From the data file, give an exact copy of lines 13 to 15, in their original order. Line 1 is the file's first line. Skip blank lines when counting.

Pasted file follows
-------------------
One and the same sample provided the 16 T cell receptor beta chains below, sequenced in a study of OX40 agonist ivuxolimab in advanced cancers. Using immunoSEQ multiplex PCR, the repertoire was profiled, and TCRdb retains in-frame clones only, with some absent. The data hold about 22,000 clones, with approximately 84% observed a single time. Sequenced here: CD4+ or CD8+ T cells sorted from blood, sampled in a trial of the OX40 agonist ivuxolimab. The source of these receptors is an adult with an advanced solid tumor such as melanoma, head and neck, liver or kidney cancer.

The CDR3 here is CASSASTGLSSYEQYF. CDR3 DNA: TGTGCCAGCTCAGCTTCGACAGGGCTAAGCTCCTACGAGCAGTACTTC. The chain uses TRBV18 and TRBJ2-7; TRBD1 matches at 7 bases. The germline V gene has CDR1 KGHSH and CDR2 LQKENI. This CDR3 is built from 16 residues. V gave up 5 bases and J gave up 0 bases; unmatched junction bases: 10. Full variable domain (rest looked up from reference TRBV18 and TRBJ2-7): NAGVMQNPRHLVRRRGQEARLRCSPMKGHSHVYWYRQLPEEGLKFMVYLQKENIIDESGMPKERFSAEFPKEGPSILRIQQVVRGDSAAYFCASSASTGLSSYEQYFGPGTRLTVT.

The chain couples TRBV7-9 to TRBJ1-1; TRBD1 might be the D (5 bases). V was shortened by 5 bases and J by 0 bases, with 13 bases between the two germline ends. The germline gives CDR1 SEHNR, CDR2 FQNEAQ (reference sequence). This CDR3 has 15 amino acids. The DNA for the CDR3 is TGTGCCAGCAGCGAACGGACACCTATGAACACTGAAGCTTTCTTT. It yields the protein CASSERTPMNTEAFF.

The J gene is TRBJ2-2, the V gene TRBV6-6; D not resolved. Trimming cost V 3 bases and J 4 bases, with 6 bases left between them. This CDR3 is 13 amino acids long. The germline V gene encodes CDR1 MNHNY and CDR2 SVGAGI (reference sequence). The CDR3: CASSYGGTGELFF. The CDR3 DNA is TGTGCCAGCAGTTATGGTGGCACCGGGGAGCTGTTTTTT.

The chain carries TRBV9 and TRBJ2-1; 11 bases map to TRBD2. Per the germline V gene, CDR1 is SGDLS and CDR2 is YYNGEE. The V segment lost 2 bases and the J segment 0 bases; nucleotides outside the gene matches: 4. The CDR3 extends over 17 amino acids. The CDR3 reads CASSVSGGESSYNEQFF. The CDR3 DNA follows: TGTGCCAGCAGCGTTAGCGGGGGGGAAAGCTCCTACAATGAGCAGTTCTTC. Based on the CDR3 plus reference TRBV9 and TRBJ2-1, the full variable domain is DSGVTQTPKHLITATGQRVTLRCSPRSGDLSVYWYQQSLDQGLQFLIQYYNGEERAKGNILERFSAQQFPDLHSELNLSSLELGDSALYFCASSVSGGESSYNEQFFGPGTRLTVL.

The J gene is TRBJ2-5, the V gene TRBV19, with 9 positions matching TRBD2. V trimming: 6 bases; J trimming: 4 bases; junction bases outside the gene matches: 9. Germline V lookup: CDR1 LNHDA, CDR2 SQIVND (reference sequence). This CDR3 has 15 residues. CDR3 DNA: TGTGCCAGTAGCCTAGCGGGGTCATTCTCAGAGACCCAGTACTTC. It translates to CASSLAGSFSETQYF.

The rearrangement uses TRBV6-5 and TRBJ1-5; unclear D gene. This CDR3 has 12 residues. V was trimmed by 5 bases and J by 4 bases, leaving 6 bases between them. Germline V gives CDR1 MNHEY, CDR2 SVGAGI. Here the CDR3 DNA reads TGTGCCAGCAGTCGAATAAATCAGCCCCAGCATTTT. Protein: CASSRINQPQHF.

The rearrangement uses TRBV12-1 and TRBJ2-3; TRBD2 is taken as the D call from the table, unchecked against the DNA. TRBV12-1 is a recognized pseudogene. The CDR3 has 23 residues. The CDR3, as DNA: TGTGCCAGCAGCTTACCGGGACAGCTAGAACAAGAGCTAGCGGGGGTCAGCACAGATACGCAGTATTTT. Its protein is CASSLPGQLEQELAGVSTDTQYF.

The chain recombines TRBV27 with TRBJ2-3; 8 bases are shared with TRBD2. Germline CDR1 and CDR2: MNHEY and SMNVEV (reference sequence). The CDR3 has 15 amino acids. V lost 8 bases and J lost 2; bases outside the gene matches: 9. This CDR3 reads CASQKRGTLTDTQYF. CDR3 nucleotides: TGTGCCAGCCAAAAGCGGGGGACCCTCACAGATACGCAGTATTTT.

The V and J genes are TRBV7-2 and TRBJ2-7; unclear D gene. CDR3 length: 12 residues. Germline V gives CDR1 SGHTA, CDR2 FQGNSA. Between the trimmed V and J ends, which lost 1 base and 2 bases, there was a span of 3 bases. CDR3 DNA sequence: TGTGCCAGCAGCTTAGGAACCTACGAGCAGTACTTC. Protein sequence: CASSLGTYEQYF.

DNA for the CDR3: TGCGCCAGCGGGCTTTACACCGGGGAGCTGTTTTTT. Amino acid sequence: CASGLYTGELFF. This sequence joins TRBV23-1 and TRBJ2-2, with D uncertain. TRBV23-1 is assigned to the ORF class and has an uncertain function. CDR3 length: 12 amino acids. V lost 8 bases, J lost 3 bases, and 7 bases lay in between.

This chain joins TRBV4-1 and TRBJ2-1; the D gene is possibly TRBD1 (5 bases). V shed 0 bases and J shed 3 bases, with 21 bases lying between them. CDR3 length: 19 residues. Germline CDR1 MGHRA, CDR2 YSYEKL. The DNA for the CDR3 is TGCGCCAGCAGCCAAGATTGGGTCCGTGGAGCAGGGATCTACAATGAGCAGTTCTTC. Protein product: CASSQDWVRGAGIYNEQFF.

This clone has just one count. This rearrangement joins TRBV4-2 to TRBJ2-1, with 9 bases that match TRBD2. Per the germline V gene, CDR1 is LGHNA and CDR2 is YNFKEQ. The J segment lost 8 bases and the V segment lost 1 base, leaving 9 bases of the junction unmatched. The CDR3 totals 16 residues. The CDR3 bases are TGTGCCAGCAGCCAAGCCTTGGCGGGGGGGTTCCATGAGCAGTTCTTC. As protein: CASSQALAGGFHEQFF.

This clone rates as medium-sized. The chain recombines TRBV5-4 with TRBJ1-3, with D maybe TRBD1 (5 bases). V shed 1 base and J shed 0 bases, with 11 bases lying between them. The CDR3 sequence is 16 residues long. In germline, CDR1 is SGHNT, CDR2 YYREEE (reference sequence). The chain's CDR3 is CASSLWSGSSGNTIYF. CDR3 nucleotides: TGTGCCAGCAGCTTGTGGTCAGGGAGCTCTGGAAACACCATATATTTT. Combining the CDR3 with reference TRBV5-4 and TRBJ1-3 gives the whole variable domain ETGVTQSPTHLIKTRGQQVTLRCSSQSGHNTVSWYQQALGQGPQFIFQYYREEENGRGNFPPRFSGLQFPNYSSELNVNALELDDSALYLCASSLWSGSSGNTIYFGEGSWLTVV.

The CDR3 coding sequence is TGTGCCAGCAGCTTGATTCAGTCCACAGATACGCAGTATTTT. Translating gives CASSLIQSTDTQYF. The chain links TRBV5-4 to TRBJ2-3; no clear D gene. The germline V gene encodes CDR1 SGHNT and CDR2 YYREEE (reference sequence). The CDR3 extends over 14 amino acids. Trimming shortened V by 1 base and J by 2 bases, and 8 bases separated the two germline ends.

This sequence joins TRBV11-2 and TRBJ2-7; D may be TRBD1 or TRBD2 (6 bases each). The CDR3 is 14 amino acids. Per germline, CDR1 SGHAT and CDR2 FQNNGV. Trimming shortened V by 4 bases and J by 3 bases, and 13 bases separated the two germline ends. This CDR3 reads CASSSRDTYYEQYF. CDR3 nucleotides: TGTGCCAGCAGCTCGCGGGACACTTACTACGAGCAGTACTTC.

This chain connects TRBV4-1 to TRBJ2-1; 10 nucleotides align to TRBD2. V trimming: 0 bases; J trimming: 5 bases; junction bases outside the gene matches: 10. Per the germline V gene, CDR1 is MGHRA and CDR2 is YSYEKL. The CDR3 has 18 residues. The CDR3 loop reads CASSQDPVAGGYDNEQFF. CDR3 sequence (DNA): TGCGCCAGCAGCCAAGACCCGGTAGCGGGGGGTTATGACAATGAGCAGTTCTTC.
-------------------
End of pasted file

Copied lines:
This clone has just one count. This rearrangement joins TRBV4-2 to TRBJ2-1, with 9 bases that match TRBD2. Per the germline V gene, CDR1 is LGHNA and CDR2 is YNFKEQ. The J segment lost 8 bases and the V segment lost 1 base, leaving 9 bases of the junction unmatched. The CDR3 totals 16 residues. The CDR3 bases are TGTGCCAGCAGCCAAGCCTTGGCGGGGGGGTTCCATGAGCAGTTCTTC. As protein: CASSQALAGGFHEQFF.

This clone rates as medium-sized. The chain recombines TRBV5-4 with TRBJ1-3, with D maybe TRBD1 (5 bases). V shed 1 base and J shed 0 bases, with 11 bases lying between them. The CDR3 sequence is 16 residues long. In germline, CDR1 is SGHNT, CDR2 YYREEE (reference sequence). The chain's CDR3 is CASSLWSGSSGNTIYF. CDR3 nucleotides: TGTGCCAGCAGCTTGTGGTCAGGGAGCTCTGGAAACACCATATATTTT. Combining the CDR3 with reference TRBV5-4 and TRBJ1-3 gives the whole variable domain ETGVTQSPTHLIKTRGQQVTLRCSSQSGHNTVSWYQQALGQGPQFIFQYYREEENGRGNFPPRFSGLQFPNYSSELNVNALELDDSALYLCASSLWSGSSGNTIYFGEGSWLTVV.

The CDR3 coding sequence is TGTGCCAGCAGCTTGATTCAGTCCACAGATACGCAGTATTTT. Translating gives CASSLIQSTDTQYF. The chain links TRBV5-4 to TRBJ2-3; no clear D gene. The germline V gene encodes CDR1 SGHNT and CDR2 YYREEE (reference sequence). The CDR3 extends over 14 amino acids. Trimming shortened V by 1 base and J by 2 bases, and 8 bases separated the two germline ends.